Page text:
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Thursday, February 14, 2008

YRUU, C*UUYAN funding decisions not entirely clear.

Anxiety and anger are sweeping through networks of Unitarian Universalist young people following the release of two letters this week, one each from the governing boards of the UUA's two "sponsored organizations" serving young UUs. The steering committee of the Continental UU Young Adult Network (C*UUYAN), an organization of 18- to 35-year-olds founded in 1986, announced Tuesday that the UUA was discontinuing funding and staff support for C*UUYAN. Coincidentally, another letter came out Monday evening from the steering committee of YRUU (Young Religious Unitarian Universalists), an organization of UU youth founded in 1982, saying that the UUA was ending financial support for YRUU at the continental level. The YRUU steering committee has set up two blogs in response, one called YRUU UUlogy ("to distribute information about the end of YRUU continental leadership structure") and the other, YRUU Institutional Memory Project, to host comments and reflections of current and former YRUU members. Lots of other blogs are discussing the news, too, and a Facebook group has sprung up to call for a new, independent course for these groups.

In the midst of all the discussion, it seems important to note how much information isn't yet in circulation about these decisions. Neither of the staff groups involved has issued an announcement or statement about the decisions. (The C*UUYAN steering committee's letter, however, includes explanatory material from Tracey Robinson-Harris, the acting director of the UUA's young adult and campus ministry staff group, so at least some aspects of the staff's perspective is explicitly reflected in that document.) This is important because some people seem to be interpreting the end of funding and staff support for C*UUYAN and continental YRUU as the end of all funding for youth and young adult programs across the board. I am quite sure that we'll see that this is not the case, but we are still waiting to hear about the big picture.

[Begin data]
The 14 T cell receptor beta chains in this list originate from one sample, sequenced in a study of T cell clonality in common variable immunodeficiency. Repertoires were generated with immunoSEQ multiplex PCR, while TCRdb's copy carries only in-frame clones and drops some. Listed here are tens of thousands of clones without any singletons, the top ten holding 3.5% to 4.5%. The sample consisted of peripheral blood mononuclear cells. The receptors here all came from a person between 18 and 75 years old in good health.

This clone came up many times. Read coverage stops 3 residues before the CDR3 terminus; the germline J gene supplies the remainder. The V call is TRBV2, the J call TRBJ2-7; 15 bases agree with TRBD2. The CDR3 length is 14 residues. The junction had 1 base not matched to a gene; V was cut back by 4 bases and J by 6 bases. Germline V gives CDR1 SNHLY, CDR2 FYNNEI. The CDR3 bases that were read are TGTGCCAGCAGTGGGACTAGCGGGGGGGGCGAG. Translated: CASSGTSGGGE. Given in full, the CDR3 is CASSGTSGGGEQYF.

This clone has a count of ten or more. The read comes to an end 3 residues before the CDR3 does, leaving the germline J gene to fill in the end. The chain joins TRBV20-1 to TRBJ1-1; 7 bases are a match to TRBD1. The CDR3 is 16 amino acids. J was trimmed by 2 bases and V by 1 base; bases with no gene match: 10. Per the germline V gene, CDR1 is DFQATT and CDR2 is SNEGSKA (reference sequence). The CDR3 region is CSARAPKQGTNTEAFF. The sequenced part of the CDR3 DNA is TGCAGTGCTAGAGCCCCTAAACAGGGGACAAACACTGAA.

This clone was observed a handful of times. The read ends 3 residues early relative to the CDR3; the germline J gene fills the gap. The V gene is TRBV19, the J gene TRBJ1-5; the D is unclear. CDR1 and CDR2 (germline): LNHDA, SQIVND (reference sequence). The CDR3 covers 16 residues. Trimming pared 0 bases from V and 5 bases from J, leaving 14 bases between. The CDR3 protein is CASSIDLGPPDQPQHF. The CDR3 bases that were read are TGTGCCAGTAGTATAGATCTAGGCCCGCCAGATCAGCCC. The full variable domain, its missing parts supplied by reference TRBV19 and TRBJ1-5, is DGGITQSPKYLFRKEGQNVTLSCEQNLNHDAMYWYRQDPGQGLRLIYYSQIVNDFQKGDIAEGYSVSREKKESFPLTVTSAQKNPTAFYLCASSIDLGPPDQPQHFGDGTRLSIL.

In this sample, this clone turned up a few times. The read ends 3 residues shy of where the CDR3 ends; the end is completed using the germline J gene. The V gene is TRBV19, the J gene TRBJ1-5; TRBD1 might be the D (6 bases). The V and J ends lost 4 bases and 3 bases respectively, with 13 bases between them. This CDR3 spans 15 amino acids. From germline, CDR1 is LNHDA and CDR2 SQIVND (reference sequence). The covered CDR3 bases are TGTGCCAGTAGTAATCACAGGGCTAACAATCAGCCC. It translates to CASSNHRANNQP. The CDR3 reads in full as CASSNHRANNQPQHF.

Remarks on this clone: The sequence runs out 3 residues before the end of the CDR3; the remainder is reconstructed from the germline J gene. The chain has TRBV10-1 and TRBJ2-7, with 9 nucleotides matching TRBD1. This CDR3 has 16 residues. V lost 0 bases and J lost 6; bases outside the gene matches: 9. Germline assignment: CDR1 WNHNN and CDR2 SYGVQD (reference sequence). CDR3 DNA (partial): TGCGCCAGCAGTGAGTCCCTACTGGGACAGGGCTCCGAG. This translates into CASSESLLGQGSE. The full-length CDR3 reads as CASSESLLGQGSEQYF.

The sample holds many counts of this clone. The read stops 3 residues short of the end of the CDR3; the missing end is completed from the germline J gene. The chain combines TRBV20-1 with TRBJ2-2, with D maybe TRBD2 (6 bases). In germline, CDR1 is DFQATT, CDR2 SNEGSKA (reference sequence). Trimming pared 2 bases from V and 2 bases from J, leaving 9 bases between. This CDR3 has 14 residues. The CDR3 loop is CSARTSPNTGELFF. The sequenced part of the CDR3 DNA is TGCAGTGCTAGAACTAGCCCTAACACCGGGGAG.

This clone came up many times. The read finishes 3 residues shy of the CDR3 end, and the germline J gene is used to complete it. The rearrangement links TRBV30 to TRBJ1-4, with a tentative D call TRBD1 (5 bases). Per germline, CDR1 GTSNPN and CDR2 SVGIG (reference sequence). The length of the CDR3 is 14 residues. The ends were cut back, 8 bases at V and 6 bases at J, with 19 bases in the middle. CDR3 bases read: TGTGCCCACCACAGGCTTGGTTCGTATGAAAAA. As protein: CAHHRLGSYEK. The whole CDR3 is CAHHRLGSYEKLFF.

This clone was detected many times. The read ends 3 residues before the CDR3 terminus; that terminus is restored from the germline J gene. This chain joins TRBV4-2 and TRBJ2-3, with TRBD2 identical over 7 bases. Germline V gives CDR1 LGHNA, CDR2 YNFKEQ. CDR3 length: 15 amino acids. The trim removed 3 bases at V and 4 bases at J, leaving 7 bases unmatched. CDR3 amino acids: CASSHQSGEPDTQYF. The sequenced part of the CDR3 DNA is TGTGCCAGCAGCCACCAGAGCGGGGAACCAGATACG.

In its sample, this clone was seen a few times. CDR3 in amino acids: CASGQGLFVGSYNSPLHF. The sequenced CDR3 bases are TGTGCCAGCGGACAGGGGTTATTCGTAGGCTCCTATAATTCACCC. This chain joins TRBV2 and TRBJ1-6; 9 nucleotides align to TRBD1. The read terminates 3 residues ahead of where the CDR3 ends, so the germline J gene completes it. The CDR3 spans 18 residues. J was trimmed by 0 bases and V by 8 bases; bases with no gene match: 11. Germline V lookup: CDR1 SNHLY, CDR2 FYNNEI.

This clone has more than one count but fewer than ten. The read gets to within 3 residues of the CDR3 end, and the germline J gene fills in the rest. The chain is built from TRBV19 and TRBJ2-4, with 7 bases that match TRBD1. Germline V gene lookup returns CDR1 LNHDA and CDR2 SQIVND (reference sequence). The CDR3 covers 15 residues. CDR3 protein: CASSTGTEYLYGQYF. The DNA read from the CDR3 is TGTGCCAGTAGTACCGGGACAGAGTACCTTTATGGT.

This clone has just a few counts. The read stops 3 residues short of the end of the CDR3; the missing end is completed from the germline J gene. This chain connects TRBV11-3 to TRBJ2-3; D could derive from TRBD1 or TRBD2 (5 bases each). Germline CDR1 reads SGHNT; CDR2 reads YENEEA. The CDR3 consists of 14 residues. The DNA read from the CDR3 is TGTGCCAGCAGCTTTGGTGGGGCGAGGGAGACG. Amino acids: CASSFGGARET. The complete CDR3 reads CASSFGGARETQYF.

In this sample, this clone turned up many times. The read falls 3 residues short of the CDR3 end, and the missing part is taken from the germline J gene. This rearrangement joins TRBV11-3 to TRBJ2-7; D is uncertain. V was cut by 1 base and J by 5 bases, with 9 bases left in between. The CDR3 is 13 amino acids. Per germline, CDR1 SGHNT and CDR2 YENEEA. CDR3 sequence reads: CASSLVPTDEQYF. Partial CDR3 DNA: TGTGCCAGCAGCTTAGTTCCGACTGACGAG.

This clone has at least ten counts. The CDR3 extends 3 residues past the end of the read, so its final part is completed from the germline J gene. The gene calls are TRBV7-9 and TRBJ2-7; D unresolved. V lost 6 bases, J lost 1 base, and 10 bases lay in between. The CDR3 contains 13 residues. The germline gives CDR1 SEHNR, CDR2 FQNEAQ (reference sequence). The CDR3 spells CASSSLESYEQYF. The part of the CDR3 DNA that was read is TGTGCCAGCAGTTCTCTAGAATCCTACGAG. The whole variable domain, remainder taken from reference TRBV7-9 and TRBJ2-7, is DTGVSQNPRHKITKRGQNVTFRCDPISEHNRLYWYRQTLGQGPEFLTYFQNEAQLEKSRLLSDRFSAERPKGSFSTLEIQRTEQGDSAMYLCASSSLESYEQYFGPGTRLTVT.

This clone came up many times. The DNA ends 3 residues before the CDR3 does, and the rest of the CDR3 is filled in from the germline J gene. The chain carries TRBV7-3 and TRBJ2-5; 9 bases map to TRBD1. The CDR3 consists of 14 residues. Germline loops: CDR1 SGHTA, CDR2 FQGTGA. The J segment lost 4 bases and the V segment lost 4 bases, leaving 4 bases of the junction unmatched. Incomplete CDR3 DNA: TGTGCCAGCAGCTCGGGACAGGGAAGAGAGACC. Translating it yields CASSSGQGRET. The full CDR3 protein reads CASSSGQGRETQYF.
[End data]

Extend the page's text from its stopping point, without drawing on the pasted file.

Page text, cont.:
By way of disclosure, this is one of those UU topics that I find hard to blog about. As editor of UU World, I'm trying to understand what is happening so I can help the magazine's reporters provide accurate, fair coverage. My primary goal is to get the story right. Furthermore, I'm not a spokesperson for the UUA. I don't have the answers, and I'm not in a position to field questions, especially speculative ones, about the motives or objectives of my colleagues.

Final bit of disclosure: I became a UU in college. I was a congregational young adult group leader from 1991 to 1996, when I also served as a middle-school youth group advisor and AYS instructor. I was elected C*UUYAN facilitator at Opus in 1995 and participated in the consultation on young adult ministry at the 1997 General Assembly that paved the way for C*UUYAN's "sponsored organization" status. And, from 1997 through 2000, when I was a seminarian, I was the advisor to the youth group at the First Parish in Concord, Mass., a large congregation with an active youth community that wasn't especially connected to district or continental YRUU. My roots are in congregational ministry with young people — and although I've been involved at the denominational level and have my own lingering doubts about the adequacy of a strictly congregational understanding of Unitarian Universalism, "con culture" and the politics of the continental youth and young adult organizations have not been significant parts of my own UU life. For what it's worth.

Copyright © 2008 by Philocrites | Posted 14 February 2008 at 8:26 AM

Previous: This week at Love, Kenya, Appalachia.